Out of the Volcano
I just got home from the most wonderful week with my sister at a yoga retreat in Costa Rica. My sister and I took a hike up to the Poaz Volcano one day and I came upon this sign on the trail. I fell in love with the simplicity of it. Yes. This is it. These are just the steps you need to remember when in the midst of a crisis.
1. Keep Calm.
Adjective (of a person, action, or manner) not showing or feeling nervousness, anger, or other emotions. synonyms: serene, tranquil, relaxed, unruffled, unperturbed, unflustered,untroubled;
In the midst of a crisis, the first and most important thing to remember is to keep calm.I can remember quite a few times when Megan is in a tough time and struggling to find her way out that I was most definitely NOT CALM. Not helpful.
When do I know I am definitely not calm? When my body can’t eat or sleep. When all I can think about is the problem.
What do you do to keep calm in the midst of a storm? For me yoga, riding my horse, deep breathing and ANYTHING that gets me out of my head. What are your triggers? What do you do to stay calm for your kids?
2. Evacuate quickly on the trails.
In basic terms, move away from the danger. Find the resources your kid needs to keep going forward, find the resources YOU NEED to keep moving forward (see #1 if you are wondering if you need resources.Don’t feel like you can find calm – go get a resource.)
My danger is ignoring the problem. Pretend there isn’t falling ash and that volcano just behind you isn’t really going off. Keep walking the trail. Surely someone else will deal with that smell that is burning your lungs and making it hard to see. Keep walking into it.
Here is the deal. When there is danger I know I need to acknowledge it and deal with it. Some ways I do that include talking to a friend about it (I’m scared and I don’t know what to do to get out of this crisis), see a therapist or trusted professional that will help you figure out a plan to heal. And most important (and my daughters favorite line to say) TALK ABOUT IT. Talk to others on the same trail. Where are they evacuating to? Do they have suggestions about where you should go to be safe?TALK ABOUT IT.
3. Follow the trail.
This seems obvious right? I can’t tell you how many times I’ve decided it would be easier and faster to get to safety by going off trail. So many times I’ve insisted to myself that my stress or anxiety around mental illness will pass if I just ignore it. Work harder. Don’t talk about it (by the time I mention it, it will be over right?)
Follow the trail. Mental illness doesn’t just go away if you medicate alone – I’m gonna tell you something you don’t want to hear – if you ignore it, it will get worse. I promise you that. If you deal with it, it will get better. I promise you that. You have to follow the trail. Therapy, talking about it (damn, there it is again), medication, medication changes, diet changes. All these things take more time than the short cuts – but you will be less beat up by the time you get to safety. I promise.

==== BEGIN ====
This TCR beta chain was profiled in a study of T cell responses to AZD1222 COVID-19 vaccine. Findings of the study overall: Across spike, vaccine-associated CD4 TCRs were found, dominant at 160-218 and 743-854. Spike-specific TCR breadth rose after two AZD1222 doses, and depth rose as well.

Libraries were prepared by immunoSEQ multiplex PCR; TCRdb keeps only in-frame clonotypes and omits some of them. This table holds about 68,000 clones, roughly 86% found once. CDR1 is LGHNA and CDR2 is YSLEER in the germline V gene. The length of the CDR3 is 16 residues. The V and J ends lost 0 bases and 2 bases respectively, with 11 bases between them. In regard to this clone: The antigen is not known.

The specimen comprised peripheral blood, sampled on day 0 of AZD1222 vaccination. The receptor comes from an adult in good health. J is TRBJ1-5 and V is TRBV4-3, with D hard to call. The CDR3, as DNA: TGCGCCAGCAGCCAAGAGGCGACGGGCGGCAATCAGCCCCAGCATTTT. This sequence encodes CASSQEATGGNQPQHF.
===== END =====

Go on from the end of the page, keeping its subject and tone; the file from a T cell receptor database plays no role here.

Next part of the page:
4. If you have trouble, request for help.
ASK FOR HELP WHEN YOU NEED IT. The end. The strongest, bravest, most authentic people I know call out the calvary when they need help. There is no shame in asking for help. Only strength.And lots and lots of support from here.
5. In case of eruptions, watch for falling rocks.
In the spirit of lets talk about it – falling rocks are the things we fear the most as parents dealing with mental illness. By rocks, I mean those very unhelpful things that can be thrown at us by society. Those rocks can come from the internet, family, friends and even thrown by the one that needs help the most. Dodge those damn things as much as you can. Limit screen time for yourself and your kid if you are able– limit it to websites that make you laugh or get you out of your head for a few minutes. Don’t allow your screen to throw rocks straight at you from websites that tell you how horrible mental illness is, sad mental health stories or criticisms of the trails you decided to take.
Take yourself out of the path of oncoming rocks being thrown at other Moms who don’t understand your trail. Lovingly refuse to catch the rocks thrown by your kid when their brain chemistry needs a refresh.
For me, the rock that I never see coming tends to be overscheduling. If we are in a crisis my first thought is to keep busy, keep moving. And that is sometimes the worst thing for me, my family and Megan. Sometimes it is okay to sit on the couch and rest.
Write down a list of potential rocks that throw you off your trail.Then when you are in the volcano you don’t have to remember which ones to look out for.
It was a luxury I rarely allow myself – to care for me and leave work, family and home in the care of others. When you have a kid that is struggling with health issues, the pull of “I must stay close just in case something goes wrong” is so very strong in Moms. Can I just tell you after last week, that you must resist it with everything you have? I know – it is really hard. But do it. And if you go on a yoga retreat let me know so I can come too!!